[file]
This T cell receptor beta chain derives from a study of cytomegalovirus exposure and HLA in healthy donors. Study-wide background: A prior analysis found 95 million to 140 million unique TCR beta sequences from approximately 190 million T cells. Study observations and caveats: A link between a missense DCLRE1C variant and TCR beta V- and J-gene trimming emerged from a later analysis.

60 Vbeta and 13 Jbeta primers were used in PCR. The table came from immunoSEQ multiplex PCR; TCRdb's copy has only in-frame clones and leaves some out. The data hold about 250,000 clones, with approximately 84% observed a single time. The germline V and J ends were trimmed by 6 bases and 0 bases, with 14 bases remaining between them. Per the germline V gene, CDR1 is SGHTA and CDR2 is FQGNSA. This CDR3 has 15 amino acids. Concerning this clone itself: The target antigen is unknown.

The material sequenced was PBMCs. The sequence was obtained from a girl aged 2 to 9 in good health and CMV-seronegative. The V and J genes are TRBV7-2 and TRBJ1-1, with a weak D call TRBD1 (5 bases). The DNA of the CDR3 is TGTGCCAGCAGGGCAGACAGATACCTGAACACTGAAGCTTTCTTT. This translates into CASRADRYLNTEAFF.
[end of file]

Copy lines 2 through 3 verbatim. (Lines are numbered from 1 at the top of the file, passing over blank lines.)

60 Vbeta and 13 Jbeta primers were used in PCR. The table came from immunoSEQ multiplex PCR; TCRdb's copy has only in-frame clones and leaves some out. The data hold about 250,000 clones, with approximately 84% observed a single time. The germline V and J ends were trimmed by 6 bases and 0 bases, with 14 bases remaining between them. Per the germline V gene, CDR1 is SGHTA and CDR2 is FQGNSA. This CDR3 has 15 amino acids. Concerning this clone itself: The target antigen is unknown.

The material sequenced was PBMCs. The sequence was obtained from a girl aged 2 to 9 in good health and CMV-seronegative. The V and J genes are TRBV7-2 and TRBJ1-1, with a weak D call TRBD1 (5 bases). The DNA of the CDR3 is TGTGCCAGCAGGGCAGACAGATACCTGAACACTGAAGCTTTCTTT. This translates into CASRADRYLNTEAFF.